I am happy to donate Bosh servos, sensors, electronics and other stuff to your Inmoov build if you want? I think the Bosh servos (if converted for Inmoov) would make a fantastic improvement on the arms as the are virtually silent have zero holding current and have great torque.

If you want to make direct contact to discuss anything that you may need then here is my email address

toymaker(dot)tony(at)gmail(dot)com

Tony

#4

@Tony.... The inmoov uses worm gear type gearboxes and a piston like corkscrew mechanism for the elbow joint... Although the Bosch motors would work better than the modified Hitec HS805bbs the arms as it stands now(because of the worm gear) don't really need too much current at all to hold their positions.... What would really improve with your bosch motors is the noise... Some of my large servos do buzz and it does get annoying after a while....

#5

@richardr, The motors usually buzz if they are digital. Analogs have smoother action and do not buzz I understand. Of course, when I ordered a heap of them, I got digital. I always find out after the fact by making the mistakes.

#6

@MovieMaker... No offence Mel, but you're educating me on servos? I was pretty much born with them in my hand.... The Hitec HS-805bb are analog servos and they are the ones that are buzzing... Their pots have been removed and relocated to the pivot point of the inmoov's joint... Because of this they don't position as accurately as they would if left unmodified... Hence the buzz... The digital servos I have in my inmoov's hands are dead quiet....

#7

@Richard R, it's gonna be a fun build. I'm really looking forward to this.

@toymaker, thanks for the kind words and the offer. I will be contacting you later just to touch base. I would love to see what I could do with the servos. I love the design of them. I can think of multiple places that they could be used. I would also love to talk to you about the bumper proxy sensors you used. This robot will be used in populated areas around small children, and will be a mobile robot. That makes safety and a decent sensor array pretty important. These are all things you have already considered and handled.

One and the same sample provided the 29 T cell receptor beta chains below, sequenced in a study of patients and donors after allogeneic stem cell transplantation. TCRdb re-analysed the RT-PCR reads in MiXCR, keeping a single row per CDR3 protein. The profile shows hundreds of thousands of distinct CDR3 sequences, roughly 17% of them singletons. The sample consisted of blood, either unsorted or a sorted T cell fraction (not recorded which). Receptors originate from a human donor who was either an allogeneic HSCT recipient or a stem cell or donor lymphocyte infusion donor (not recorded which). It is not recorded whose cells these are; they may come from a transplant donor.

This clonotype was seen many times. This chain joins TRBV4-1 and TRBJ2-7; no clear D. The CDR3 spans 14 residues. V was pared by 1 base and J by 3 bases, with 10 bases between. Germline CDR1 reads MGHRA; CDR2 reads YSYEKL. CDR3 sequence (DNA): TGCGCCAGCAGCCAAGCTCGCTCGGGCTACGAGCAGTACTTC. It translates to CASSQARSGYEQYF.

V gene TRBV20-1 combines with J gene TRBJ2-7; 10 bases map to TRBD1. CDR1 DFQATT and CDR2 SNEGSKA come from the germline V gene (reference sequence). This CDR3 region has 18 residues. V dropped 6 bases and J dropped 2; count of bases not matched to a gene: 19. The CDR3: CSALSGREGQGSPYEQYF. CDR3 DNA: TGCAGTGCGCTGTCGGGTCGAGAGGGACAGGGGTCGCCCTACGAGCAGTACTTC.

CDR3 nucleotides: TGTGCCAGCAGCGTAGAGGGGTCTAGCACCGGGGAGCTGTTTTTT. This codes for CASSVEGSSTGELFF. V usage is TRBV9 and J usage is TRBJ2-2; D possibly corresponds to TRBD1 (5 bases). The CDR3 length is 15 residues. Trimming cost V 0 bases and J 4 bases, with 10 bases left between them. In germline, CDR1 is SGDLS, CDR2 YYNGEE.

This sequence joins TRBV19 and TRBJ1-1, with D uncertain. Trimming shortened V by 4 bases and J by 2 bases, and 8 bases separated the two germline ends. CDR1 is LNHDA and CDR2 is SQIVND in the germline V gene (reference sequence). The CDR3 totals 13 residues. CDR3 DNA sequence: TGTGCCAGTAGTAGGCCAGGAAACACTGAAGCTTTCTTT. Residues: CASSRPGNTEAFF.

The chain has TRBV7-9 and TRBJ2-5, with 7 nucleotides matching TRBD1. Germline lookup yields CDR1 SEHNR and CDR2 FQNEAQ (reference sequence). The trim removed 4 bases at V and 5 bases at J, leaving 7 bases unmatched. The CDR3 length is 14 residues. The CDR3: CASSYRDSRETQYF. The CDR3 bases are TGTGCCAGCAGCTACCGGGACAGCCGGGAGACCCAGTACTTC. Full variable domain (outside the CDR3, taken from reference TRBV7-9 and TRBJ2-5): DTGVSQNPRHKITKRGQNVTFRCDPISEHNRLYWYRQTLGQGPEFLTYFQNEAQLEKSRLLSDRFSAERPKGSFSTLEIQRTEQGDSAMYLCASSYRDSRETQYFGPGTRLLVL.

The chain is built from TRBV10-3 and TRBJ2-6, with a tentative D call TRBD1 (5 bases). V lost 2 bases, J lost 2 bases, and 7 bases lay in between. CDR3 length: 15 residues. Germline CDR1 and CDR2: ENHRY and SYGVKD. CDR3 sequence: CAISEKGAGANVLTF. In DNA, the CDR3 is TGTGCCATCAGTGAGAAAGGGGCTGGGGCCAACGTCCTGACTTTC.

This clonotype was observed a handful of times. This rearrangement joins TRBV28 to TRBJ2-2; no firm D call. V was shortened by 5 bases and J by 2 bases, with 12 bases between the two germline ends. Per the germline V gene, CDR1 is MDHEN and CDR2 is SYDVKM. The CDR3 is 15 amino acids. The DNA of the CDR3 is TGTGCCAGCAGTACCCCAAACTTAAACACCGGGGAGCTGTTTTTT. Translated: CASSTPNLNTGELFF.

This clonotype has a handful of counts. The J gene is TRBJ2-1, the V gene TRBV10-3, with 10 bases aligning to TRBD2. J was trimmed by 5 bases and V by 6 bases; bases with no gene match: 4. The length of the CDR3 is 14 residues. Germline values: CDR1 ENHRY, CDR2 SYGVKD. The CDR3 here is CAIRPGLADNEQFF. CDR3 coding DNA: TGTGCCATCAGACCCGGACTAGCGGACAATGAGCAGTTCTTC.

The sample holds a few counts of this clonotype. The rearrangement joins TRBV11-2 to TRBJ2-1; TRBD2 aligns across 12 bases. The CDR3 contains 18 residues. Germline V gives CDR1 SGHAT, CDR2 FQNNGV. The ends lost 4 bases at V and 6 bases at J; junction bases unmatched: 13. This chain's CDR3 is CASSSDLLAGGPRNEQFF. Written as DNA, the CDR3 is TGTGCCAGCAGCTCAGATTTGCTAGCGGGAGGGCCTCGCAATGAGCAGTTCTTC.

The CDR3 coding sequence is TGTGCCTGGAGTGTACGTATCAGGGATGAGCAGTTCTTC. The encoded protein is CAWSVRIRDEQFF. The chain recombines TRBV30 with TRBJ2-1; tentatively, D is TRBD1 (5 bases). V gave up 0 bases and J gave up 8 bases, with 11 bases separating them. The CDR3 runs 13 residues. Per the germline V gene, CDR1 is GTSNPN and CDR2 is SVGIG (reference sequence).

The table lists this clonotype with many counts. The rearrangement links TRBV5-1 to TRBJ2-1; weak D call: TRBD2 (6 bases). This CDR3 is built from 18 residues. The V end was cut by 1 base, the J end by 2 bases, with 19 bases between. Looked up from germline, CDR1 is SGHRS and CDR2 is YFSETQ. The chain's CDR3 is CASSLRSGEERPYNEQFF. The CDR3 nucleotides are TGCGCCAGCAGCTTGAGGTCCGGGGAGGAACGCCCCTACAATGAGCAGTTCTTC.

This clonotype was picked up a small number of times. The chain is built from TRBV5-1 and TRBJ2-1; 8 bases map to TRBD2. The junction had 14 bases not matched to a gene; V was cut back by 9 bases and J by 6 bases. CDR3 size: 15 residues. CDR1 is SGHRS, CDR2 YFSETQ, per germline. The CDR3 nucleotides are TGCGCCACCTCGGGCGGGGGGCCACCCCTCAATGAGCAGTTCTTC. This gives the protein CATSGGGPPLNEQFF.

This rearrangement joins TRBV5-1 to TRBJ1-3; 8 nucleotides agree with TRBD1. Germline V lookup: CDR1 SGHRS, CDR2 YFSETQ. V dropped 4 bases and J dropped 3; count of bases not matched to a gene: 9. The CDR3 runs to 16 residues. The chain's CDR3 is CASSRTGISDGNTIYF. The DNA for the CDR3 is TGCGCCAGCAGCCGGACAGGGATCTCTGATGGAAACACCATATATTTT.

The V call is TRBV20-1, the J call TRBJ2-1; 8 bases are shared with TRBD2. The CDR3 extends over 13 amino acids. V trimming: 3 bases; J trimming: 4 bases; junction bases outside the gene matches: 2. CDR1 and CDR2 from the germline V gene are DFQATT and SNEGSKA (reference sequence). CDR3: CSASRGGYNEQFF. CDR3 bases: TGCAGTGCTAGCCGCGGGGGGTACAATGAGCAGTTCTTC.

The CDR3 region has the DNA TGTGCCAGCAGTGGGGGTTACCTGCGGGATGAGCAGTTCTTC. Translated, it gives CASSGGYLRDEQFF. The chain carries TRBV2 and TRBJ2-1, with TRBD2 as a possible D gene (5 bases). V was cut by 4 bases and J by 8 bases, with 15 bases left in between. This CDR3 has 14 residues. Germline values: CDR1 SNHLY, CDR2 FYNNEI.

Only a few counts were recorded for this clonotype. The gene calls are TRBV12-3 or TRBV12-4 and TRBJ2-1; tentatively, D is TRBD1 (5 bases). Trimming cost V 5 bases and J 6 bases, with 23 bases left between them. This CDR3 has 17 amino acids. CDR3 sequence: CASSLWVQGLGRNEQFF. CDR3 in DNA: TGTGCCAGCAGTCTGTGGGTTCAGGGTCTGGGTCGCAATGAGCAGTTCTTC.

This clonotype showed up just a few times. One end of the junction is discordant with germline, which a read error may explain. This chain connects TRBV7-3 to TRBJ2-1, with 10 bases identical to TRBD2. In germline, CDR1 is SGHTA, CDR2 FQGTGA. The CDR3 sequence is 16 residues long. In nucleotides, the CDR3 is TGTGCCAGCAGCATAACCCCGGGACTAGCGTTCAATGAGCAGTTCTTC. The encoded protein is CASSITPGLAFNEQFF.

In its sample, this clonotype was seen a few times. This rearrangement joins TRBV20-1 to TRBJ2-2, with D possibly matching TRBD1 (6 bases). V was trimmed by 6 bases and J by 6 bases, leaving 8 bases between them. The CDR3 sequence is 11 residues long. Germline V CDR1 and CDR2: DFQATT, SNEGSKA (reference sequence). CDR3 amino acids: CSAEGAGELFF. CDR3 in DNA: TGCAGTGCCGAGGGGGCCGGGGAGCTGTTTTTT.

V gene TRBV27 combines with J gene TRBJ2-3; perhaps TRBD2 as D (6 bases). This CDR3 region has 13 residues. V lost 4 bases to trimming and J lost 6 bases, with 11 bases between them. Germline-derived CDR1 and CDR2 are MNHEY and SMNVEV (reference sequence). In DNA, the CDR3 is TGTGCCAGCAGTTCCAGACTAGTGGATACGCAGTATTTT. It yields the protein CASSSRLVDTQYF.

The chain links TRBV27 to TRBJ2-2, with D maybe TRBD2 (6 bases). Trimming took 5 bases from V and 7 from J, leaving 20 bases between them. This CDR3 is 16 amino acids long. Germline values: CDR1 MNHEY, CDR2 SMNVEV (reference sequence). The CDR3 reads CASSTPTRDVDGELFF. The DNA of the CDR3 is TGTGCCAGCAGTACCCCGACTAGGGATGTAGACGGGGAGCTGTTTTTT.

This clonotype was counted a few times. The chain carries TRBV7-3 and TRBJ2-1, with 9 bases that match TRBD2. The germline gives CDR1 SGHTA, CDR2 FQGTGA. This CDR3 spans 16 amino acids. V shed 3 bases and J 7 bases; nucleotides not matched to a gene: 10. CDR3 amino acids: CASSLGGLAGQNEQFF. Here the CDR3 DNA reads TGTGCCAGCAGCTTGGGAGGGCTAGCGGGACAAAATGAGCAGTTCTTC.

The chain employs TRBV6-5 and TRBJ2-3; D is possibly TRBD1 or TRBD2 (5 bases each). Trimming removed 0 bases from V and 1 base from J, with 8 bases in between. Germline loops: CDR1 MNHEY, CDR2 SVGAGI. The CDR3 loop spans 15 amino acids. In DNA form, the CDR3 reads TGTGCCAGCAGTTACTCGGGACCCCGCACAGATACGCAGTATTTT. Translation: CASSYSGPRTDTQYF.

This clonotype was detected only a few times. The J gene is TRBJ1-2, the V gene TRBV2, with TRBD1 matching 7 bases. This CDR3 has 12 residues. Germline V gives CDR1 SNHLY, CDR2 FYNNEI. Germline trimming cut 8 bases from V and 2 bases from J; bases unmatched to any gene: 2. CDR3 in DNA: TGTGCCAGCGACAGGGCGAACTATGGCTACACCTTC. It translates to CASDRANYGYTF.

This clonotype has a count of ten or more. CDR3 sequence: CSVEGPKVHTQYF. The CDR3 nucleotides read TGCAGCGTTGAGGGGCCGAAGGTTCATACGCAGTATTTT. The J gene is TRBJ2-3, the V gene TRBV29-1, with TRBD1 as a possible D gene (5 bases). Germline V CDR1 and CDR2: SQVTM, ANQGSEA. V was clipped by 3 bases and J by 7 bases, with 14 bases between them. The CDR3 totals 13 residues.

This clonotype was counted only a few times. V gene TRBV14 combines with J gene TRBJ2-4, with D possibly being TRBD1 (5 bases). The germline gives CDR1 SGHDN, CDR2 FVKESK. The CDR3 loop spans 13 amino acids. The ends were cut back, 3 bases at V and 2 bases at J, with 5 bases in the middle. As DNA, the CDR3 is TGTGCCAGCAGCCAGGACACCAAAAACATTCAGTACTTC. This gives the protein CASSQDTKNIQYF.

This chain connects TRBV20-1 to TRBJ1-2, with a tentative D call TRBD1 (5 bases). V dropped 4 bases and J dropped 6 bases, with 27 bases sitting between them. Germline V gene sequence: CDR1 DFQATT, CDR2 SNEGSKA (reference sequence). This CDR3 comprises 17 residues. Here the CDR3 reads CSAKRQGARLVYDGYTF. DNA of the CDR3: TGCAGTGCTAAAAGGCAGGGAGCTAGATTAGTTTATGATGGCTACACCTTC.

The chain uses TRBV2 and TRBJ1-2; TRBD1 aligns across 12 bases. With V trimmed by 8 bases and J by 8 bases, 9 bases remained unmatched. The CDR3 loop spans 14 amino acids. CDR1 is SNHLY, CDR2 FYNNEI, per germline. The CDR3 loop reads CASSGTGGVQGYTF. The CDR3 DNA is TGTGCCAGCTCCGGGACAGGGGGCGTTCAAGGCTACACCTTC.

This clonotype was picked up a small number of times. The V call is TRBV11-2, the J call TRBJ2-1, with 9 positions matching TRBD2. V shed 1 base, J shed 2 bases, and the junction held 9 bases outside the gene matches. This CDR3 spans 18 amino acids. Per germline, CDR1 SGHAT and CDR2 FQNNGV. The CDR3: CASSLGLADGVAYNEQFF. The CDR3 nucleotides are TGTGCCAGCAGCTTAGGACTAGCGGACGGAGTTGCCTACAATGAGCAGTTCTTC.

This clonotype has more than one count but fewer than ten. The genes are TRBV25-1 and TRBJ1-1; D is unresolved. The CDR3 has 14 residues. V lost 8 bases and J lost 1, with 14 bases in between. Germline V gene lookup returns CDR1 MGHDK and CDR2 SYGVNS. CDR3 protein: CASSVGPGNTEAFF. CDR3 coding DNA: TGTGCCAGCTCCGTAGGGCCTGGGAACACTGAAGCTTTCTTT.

#8

David, I was also thinking about my ultrasonic array sensor hack for your Inmoov build. As the ultrasonics are from car reversing sensors they also work great outside and do a really good detection job.

If you do not mind me enabling code protection on the custom PIC for this, I could send you out a couple. I have to use code protect as I am doing this development commercially so cannot afford to just give away my work as it will probably end up getting used in competitors product.

What the PIC does is to convert the odd "bit bang" serial from the reversing unit's control box and converts it to I2C which can be easily read by the EZB v4 so you get the distance in meters for all four detection zones. These units are so cheap at around £10 (with weatherproof sensors) and good quality build, they work really well for a wide angle (4 zone) ultrasonic sensor array. My PIC also sends out all the distance data to a I2C LCD display as you can see below, this is very useful in setting it all up.

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I not sure all the different car reversing units have the same "bit bang" serial, I get the feeling some may be different, so some may not work with my PIC. As the unit I used was so cheap, I did order 5 units off ebay and have a spare that I can let you have so you know it will all be compatible.

Richard R, same offer for your Inmoov build if you are interested?

Tony

#9

@Tony, that would be awesome. I will definately take you up on this offer. I haven't even made it out of bed this morning yet. When I do, I will send that email I promissed earlier.

Turn on code protection. I have actually taken my source for EZ-AI off my site. It is getting pretty powerful and I don't know where it is going so, I might keep how I am doing some things a secret. I will always give away the compiled code or a version of it if it goes far.

#10

@Tony... You're a generous guy man!... I appreciate your offer, but I am good with my sensor setup right now..... Thanks so much anyway.... Smile